More than 1/2 of the NFL's teams employ some form of player tracking during training camp and regular-season practices, ostensibly to monitor exertion and prevent injuries. And in 2014, the NFL for the first time tracked players during games in the same way. It doesn't yet release the data to teams, but it seems unlikely to remain locked in the digital vault forever. 

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9 Wearables Totally Changing the Medical Industry

9 Wearables Totally Changing the Medical Industry | Wearable Tech and the Internet of Things (Iot) | Scoop.it
These 9 medical wearables are about to significantly impact the future of breast cancer, smoking and more.

Via Sam Stern, Lionel Reichardt / le Pharmageek
Richard Platt's insight:

Specific Use Case driven innovations for health care, excellent list of examples.  Lesson from all of this: find and address a specific need, and there is a demographic that will need that capability, thus a market to sell to.

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Fever alarm armband: A wearable, printable, temperature sensor

Fever alarm armband: A wearable, printable, temperature sensor | Wearable Tech and the Internet of Things (Iot) | Scoop.it
University of Tokyo researchers have developed a "fever alarm armband," a flexible, self-powered wearable device that sounds an alarm in case of high body temperature. This armband will be presented at the 2015 IEEE International Solid State Circuits Conference, San Francisco, on 22-26 February, 2015. The flexible organic components developed for this device are well-suited to wearable devices that continuously monitor vital signs including temperature and heart rate for applications in healthcare settings.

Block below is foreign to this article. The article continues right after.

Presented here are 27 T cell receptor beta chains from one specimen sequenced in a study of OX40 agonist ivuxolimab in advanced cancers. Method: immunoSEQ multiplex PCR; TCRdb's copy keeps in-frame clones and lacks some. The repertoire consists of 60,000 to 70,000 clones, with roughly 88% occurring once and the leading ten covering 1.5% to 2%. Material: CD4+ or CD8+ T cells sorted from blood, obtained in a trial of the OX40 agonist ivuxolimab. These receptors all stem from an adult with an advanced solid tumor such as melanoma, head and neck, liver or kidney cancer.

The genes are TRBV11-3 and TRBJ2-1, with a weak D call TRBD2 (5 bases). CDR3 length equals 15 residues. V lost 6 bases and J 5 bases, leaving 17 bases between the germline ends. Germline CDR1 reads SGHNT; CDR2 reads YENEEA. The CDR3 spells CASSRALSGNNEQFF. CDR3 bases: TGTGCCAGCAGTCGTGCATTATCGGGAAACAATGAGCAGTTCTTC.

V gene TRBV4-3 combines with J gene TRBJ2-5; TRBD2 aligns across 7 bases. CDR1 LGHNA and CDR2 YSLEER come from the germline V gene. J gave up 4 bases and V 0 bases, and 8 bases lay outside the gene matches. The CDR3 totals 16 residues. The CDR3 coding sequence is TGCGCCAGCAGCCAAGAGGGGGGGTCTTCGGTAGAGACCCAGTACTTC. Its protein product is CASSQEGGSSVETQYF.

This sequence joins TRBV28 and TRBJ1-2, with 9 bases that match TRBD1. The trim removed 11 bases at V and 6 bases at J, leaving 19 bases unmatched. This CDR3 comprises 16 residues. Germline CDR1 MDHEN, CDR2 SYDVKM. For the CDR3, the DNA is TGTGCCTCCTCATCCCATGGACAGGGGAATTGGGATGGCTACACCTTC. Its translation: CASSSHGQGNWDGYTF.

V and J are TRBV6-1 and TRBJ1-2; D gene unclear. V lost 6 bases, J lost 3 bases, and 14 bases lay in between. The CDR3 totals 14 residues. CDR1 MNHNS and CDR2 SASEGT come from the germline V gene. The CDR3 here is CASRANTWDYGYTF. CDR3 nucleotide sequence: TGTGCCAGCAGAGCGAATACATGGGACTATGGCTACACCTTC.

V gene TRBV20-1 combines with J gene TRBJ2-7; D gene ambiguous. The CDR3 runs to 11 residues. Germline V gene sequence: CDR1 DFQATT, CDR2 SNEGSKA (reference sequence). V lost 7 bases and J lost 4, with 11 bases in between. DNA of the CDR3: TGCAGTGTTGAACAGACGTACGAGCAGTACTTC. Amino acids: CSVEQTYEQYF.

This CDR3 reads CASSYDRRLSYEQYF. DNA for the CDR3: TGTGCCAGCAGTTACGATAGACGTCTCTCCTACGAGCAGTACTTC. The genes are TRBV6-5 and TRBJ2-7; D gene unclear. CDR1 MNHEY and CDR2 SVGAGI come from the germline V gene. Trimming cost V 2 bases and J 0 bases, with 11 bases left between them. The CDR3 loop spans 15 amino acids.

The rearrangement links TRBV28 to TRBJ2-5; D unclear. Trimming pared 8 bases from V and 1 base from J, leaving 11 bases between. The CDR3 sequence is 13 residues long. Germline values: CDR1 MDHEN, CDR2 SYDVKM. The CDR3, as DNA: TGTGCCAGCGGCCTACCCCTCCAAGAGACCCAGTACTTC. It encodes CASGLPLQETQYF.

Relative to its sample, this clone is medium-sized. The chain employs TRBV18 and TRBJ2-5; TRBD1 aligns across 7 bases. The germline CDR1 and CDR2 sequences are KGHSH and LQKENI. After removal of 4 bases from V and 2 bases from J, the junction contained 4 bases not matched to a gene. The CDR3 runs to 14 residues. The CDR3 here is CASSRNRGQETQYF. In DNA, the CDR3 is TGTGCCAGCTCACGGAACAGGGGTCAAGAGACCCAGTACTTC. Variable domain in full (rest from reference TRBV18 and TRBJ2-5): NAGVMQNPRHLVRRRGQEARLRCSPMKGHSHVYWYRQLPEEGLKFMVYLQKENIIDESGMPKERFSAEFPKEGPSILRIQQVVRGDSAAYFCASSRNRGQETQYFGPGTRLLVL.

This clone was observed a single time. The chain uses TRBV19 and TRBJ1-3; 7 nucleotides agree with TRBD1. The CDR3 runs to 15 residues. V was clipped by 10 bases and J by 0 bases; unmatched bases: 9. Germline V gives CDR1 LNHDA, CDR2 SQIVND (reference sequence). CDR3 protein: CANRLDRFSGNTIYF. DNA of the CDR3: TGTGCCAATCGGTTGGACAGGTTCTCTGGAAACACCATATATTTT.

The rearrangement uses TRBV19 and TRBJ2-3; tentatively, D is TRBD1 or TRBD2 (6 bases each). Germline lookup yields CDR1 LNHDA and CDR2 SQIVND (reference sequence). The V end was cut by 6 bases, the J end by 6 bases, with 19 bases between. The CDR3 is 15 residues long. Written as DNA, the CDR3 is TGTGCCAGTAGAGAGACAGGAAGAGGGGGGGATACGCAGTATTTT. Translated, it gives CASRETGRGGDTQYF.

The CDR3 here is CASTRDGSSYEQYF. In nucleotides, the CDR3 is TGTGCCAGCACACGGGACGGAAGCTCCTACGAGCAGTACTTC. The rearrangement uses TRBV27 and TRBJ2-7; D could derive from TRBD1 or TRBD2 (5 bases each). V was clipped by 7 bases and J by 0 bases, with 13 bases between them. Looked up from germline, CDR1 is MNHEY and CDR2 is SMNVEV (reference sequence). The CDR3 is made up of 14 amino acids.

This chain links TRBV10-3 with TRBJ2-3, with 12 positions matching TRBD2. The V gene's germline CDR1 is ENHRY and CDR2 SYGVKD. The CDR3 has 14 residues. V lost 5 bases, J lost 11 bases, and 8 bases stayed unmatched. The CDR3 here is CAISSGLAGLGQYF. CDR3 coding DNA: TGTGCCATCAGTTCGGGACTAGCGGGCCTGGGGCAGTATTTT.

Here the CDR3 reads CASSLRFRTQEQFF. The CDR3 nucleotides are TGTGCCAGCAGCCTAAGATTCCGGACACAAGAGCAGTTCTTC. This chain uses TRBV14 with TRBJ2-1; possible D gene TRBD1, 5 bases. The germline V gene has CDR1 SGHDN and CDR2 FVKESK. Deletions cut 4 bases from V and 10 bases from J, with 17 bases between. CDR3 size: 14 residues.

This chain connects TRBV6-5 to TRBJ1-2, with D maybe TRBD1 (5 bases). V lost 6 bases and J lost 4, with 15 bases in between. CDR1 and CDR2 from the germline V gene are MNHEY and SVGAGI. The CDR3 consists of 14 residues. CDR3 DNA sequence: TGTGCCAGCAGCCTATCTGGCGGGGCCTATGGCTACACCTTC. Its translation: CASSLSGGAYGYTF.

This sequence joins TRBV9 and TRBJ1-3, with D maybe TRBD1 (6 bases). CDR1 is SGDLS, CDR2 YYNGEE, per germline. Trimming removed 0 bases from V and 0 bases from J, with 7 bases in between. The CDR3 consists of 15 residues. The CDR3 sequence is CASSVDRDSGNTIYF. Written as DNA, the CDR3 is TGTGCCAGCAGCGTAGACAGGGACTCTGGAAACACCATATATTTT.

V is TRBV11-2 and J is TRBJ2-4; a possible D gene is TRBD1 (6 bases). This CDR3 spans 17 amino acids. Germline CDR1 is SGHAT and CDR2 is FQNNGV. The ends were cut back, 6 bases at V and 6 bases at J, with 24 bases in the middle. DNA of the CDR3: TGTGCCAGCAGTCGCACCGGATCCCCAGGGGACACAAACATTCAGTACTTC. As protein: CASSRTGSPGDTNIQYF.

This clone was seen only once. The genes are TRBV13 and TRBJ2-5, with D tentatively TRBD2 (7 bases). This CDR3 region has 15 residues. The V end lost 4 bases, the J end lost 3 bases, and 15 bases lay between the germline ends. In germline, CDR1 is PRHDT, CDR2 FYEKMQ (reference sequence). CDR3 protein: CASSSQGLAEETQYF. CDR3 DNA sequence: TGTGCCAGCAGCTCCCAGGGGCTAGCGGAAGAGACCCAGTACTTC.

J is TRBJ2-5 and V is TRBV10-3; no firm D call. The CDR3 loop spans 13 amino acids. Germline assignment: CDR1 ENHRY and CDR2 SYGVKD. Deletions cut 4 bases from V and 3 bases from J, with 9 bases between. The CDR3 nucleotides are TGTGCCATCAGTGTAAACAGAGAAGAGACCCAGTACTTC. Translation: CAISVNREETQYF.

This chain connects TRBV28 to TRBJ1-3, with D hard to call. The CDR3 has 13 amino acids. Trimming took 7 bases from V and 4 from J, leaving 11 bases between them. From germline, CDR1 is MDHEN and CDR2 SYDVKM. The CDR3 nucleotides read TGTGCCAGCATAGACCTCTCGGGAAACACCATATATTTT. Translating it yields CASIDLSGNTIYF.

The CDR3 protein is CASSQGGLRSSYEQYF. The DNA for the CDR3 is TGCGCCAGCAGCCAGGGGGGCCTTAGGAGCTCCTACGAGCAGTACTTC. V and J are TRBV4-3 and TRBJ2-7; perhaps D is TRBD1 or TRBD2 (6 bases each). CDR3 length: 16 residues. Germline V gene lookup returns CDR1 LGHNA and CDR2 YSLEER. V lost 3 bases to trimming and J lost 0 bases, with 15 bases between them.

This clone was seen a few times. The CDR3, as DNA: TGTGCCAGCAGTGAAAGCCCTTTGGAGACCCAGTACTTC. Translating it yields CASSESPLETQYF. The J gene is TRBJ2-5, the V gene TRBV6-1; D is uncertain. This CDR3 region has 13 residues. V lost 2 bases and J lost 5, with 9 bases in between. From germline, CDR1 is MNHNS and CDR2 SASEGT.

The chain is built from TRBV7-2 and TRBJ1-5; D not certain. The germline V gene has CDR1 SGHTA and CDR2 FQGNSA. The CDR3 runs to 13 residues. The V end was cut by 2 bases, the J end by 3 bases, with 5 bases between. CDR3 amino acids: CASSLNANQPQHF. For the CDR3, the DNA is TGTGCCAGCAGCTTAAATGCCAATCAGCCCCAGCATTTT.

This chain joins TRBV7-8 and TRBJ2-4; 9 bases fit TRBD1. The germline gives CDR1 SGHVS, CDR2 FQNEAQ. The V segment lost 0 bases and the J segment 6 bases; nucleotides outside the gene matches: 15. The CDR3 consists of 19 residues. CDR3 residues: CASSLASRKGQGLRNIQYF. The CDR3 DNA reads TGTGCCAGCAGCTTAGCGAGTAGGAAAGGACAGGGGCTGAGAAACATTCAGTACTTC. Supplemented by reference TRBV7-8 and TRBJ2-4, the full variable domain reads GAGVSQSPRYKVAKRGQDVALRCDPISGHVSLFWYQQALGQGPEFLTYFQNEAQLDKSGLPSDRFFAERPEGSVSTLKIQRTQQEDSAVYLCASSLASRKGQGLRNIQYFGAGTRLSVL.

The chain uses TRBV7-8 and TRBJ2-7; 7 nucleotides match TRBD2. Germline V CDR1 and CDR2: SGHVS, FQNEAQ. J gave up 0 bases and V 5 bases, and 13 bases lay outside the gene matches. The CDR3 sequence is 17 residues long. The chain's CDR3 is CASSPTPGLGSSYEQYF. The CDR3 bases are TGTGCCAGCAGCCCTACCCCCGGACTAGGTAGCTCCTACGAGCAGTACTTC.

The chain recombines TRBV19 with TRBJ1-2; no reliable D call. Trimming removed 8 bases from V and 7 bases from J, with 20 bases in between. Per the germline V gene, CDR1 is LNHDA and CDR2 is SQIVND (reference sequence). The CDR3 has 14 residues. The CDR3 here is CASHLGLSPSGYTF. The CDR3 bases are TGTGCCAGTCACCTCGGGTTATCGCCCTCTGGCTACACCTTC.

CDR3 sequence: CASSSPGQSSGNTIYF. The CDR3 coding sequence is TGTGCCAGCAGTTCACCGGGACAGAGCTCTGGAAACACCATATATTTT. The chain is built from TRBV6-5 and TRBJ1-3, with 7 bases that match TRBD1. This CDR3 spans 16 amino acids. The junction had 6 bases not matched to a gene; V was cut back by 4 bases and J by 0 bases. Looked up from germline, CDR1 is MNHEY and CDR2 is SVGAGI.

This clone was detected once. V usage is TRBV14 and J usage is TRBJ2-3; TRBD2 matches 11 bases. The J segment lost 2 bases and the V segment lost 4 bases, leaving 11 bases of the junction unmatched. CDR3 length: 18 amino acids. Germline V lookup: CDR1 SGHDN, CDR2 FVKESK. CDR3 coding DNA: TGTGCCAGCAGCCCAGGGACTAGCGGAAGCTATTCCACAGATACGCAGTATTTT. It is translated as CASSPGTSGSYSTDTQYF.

The new device developed by research groups lead by Professor Takayasu Sakurai at the Institute of Industrial Science and Professor Takao Someya at the Graduate School of Engineering combines a flexible amorphous silicon solar panel, piezoelectric speaker, temperature sensor, and power supply circuit created with organic components in a single flexible, wearable package.

Constant monitoring of health indicators such as heart rate and body temperature is the focus of intense interest in the fields of infant, elderly and patient care. Sensors for such applications need to be flexible and wireless for patient comfort, maintenance-free and not requiring external energy supply, and cheap enough to permit disposable use to ensure hygiene. Conventional sensors based on rigid components are unable to meet these requirements, so the researchers have developed a flexible solution that incorporates organic components that can be printed by an inkjet printer on a polymeric film.

The fever alarm armband incorporates several first-ever achievements. It is the first organic circuit able to produce a sound output, and the first to incorporate an organic power supply circuit. The former enables the device to provide audible information when the flexible thermal sensor detects a pre-set value within the ranges of 36.5 ºC to 38.5 ºC, while the latter increases the range of operational illumination by 7.3 times in indoor lighting conditions.

"Our fever alarm armband demonstrates that it is possible to produce flexible, disposable devices that can greatly enhance the amount of information available to carers in healthcare settings," says Professor Someya. "We have demonstrated the technology with a temperature sensor and fever alarm, but the system could also be adapted to provide audible feedback on body temperature, or combined with other sensors to register wetness, pressure or heart rate."

Via Dr. Stefan Gruenwald